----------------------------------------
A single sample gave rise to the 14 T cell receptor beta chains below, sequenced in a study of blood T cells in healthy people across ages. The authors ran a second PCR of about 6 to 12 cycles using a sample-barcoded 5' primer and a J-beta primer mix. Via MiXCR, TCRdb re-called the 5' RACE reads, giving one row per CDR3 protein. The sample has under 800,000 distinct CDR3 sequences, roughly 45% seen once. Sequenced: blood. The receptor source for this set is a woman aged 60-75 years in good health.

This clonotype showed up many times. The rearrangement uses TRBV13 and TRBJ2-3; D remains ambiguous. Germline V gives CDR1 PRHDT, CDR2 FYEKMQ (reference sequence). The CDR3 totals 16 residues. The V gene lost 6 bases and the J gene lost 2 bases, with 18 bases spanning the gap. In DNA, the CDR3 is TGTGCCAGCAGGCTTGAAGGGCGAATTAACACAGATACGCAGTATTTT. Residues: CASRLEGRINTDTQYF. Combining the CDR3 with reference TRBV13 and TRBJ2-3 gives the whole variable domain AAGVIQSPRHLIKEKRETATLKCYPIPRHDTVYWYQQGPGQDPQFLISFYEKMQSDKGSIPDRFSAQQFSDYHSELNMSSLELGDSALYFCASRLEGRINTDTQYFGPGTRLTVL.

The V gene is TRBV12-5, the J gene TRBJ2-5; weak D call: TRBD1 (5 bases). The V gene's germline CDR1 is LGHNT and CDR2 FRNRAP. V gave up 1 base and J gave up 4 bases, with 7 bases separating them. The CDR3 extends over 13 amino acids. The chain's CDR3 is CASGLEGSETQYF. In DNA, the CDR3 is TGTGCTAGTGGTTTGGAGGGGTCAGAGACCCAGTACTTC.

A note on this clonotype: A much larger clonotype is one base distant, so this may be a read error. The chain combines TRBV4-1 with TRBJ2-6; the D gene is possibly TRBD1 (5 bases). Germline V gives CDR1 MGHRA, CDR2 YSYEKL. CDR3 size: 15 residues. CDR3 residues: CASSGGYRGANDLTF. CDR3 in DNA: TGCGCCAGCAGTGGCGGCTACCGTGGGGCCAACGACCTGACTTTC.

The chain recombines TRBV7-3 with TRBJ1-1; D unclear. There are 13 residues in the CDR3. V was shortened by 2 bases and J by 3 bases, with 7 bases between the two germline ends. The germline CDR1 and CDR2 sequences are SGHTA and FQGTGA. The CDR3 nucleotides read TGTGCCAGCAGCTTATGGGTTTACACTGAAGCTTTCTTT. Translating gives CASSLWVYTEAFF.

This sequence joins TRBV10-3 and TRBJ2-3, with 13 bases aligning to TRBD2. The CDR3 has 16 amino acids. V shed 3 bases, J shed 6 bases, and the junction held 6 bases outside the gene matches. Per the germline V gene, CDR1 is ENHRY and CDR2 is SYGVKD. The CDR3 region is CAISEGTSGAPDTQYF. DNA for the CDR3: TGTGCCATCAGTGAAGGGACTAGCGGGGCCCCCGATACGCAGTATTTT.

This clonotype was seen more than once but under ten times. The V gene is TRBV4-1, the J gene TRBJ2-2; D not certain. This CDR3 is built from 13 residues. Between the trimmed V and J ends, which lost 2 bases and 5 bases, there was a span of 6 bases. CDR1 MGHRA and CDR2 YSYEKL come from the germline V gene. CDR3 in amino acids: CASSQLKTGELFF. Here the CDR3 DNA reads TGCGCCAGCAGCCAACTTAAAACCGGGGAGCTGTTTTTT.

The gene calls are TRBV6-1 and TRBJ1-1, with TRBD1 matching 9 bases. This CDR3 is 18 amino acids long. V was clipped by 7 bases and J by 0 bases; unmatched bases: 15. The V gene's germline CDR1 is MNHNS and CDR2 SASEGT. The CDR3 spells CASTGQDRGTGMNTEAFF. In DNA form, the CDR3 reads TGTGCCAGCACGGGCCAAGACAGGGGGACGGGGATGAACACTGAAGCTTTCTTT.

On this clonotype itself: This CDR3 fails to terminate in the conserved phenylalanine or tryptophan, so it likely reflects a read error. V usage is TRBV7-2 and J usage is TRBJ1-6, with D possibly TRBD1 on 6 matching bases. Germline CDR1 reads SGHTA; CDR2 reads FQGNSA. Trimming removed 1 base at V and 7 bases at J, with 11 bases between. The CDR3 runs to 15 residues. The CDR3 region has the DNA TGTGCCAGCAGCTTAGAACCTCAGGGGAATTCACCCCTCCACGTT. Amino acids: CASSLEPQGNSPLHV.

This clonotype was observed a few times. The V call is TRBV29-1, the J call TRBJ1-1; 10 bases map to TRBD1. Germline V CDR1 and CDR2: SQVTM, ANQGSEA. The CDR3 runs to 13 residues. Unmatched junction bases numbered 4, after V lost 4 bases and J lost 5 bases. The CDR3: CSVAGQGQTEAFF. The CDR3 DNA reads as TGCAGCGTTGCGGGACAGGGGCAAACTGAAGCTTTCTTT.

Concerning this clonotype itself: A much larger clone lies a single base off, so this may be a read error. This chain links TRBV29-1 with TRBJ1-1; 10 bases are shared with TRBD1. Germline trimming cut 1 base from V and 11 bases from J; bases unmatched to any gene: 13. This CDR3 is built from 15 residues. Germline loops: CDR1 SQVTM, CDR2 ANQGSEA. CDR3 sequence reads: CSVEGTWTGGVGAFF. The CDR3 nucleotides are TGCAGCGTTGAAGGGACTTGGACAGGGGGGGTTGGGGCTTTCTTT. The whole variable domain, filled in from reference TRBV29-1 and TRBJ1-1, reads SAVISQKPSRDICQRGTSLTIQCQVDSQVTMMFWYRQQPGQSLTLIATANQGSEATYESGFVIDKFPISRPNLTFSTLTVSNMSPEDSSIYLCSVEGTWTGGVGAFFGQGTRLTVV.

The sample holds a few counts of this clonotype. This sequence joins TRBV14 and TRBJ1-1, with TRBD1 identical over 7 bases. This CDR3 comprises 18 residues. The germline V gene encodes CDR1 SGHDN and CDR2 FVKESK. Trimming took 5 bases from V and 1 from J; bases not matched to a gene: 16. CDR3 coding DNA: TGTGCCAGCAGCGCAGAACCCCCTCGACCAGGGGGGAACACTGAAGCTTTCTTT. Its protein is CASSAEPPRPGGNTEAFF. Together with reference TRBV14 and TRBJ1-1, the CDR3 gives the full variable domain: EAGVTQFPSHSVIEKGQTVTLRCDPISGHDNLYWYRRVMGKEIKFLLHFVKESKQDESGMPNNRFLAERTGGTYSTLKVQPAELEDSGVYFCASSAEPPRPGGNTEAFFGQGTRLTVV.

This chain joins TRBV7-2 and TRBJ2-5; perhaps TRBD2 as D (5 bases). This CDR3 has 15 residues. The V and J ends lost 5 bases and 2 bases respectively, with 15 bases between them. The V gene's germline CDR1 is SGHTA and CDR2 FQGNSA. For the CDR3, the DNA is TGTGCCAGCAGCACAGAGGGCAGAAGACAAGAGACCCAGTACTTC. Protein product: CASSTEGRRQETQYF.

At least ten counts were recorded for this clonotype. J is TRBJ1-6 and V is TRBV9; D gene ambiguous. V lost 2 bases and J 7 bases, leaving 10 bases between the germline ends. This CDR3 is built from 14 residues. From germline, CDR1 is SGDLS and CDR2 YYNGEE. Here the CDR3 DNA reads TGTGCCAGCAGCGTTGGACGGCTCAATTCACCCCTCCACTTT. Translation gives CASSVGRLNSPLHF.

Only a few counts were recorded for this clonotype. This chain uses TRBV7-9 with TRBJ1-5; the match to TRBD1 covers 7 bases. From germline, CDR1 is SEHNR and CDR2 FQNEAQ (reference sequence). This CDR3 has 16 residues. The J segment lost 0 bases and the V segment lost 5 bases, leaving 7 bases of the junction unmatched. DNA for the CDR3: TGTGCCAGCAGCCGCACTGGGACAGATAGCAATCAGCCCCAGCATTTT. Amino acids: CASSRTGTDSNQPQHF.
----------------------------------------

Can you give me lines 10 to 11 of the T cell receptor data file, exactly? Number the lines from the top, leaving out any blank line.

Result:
This clonotype was observed a few times. The V call is TRBV29-1, the J call TRBJ1-1; 10 bases map to TRBD1. Germline V CDR1 and CDR2: SQVTM, ANQGSEA. The CDR3 runs to 13 residues. Unmatched junction bases numbered 4, after V lost 4 bases and J lost 5 bases. The CDR3: CSVAGQGQTEAFF. The CDR3 DNA reads as TGCAGCGTTGCGGGACAGGGGCAAACTGAAGCTTTCTTT.

Concerning this clonotype itself: A much larger clone lies a single base off, so this may be a read error. This chain links TRBV29-1 with TRBJ1-1; 10 bases are shared with TRBD1. Germline trimming cut 1 base from V and 11 bases from J; bases unmatched to any gene: 13. This CDR3 is built from 15 residues. Germline loops: CDR1 SQVTM, CDR2 ANQGSEA. CDR3 sequence reads: CSVEGTWTGGVGAFF. The CDR3 nucleotides are TGCAGCGTTGAAGGGACTTGGACAGGGGGGGTTGGGGCTTTCTTT. The whole variable domain, filled in from reference TRBV29-1 and TRBJ1-1, reads SAVISQKPSRDICQRGTSLTIQCQVDSQVTMMFWYRQQPGQSLTLIATANQGSEATYESGFVIDKFPISRPNLTFSTLTVSNMSPEDSSIYLCSVEGTWTGGVGAFFGQGTRLTVV.